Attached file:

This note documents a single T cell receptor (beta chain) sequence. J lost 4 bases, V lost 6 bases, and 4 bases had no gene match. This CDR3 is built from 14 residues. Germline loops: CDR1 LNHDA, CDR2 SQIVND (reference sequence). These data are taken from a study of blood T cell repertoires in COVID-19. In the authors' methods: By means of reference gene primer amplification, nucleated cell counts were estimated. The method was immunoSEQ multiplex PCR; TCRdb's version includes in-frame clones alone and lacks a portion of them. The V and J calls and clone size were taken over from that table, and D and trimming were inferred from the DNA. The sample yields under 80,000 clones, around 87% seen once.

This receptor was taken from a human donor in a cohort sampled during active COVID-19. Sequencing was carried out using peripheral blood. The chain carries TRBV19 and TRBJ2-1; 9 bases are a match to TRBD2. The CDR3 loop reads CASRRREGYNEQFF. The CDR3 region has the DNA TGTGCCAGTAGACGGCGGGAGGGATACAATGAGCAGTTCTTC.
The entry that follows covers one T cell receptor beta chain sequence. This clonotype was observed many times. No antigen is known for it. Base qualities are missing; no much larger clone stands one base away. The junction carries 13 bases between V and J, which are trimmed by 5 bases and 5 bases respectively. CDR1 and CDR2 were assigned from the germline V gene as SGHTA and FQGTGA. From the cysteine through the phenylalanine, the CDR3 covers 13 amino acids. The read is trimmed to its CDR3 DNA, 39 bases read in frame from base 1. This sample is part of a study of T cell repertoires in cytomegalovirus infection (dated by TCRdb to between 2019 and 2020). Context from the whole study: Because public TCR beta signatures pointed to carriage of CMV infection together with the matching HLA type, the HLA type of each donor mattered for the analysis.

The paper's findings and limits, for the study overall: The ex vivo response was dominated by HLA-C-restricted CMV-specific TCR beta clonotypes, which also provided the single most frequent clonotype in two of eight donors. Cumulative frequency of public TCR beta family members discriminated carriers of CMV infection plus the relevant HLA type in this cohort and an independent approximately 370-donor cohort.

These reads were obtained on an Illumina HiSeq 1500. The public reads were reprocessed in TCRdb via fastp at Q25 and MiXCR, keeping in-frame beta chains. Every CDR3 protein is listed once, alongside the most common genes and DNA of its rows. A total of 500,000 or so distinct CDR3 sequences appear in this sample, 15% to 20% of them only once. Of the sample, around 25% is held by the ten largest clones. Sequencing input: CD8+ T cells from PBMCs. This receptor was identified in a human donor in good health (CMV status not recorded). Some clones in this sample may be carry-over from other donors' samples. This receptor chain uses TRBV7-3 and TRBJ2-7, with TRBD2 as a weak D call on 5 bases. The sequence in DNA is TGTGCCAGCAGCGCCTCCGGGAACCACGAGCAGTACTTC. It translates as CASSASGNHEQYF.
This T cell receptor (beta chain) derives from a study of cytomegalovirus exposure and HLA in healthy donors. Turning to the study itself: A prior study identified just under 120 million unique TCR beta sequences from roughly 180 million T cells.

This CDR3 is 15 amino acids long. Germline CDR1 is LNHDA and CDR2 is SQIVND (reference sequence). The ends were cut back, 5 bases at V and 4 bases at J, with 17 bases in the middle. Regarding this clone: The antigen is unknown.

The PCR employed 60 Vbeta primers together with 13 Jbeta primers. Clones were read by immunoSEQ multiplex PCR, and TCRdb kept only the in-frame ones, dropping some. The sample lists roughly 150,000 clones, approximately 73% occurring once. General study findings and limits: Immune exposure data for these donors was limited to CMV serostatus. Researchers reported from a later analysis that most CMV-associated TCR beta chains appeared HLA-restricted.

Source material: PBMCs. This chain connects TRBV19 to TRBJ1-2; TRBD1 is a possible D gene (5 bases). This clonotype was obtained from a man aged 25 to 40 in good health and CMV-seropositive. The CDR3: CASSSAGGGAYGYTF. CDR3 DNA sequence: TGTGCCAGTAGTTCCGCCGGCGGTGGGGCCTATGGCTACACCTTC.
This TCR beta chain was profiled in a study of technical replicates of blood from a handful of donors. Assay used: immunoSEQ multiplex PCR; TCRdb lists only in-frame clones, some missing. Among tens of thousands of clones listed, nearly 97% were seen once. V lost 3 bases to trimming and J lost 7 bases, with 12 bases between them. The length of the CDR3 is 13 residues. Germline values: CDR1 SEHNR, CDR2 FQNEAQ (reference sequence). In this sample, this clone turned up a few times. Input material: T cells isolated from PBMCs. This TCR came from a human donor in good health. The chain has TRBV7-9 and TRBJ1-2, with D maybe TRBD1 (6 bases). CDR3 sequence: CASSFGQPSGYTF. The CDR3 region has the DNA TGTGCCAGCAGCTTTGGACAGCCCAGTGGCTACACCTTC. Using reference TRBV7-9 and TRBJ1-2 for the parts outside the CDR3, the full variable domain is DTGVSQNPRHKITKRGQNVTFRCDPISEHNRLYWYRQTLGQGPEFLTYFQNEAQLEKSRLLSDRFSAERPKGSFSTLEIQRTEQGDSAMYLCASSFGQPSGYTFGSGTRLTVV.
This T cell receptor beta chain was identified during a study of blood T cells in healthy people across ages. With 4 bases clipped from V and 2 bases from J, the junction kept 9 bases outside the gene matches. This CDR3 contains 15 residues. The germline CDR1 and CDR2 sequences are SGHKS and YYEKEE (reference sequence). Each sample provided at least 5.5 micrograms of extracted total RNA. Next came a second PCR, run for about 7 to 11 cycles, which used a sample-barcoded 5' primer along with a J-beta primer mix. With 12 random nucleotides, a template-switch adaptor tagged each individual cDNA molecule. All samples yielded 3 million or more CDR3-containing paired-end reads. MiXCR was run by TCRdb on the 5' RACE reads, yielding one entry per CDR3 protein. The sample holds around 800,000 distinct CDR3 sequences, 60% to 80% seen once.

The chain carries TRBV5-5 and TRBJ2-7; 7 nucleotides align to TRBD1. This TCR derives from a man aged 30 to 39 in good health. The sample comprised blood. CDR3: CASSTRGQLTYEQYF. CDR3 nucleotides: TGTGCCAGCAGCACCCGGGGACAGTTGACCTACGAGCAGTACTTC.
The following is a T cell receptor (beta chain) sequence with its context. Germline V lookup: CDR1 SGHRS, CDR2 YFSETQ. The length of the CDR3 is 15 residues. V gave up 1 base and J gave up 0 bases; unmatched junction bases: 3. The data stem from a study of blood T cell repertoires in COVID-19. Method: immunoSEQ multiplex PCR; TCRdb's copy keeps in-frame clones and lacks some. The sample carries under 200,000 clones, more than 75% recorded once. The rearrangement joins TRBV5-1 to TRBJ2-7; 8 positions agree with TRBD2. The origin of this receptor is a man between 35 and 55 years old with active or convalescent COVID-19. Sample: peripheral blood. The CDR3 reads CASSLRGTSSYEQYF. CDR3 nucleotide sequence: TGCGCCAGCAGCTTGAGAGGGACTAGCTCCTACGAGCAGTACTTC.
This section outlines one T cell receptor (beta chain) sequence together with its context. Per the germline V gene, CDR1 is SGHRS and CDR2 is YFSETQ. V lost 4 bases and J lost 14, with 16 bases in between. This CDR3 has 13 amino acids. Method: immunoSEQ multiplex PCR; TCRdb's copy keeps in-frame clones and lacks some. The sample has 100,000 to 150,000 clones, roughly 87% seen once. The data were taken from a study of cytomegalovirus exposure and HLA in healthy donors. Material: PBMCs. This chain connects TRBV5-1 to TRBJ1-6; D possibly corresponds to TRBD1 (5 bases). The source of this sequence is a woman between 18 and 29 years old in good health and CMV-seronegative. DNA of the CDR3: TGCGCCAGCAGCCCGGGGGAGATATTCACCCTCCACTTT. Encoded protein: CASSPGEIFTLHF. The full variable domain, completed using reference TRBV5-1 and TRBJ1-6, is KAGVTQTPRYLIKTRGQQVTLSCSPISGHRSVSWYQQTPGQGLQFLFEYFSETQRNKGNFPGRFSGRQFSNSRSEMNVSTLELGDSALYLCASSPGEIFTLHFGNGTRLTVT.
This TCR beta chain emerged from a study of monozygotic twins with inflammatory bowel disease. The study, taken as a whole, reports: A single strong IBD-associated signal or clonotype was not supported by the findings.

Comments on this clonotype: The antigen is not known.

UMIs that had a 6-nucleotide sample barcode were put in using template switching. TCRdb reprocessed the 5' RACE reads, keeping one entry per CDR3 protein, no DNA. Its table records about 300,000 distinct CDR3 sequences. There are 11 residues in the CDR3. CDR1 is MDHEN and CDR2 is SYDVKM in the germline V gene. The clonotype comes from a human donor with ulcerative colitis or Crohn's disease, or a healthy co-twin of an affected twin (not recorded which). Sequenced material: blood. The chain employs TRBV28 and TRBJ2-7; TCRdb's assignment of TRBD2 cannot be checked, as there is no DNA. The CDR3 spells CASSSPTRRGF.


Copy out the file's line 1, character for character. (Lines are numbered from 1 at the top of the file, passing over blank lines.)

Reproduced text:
This note documents a single T cell receptor (beta chain) sequence. J lost 4 bases, V lost 6 bases, and 4 bases had no gene match. This CDR3 is built from 14 residues. Germline loops: CDR1 LNHDA, CDR2 SQIVND (reference sequence). These data are taken from a study of blood T cell repertoires in COVID-19. In the authors' methods: By means of reference gene primer amplification, nucleated cell counts were estimated. The method was immunoSEQ multiplex PCR; TCRdb's version includes in-frame clones alone and lacks a portion of them. The V and J calls and clone size were taken over from that table, and D and trimming were inferred from the DNA. The sample yields under 80,000 clones, around 87% seen once.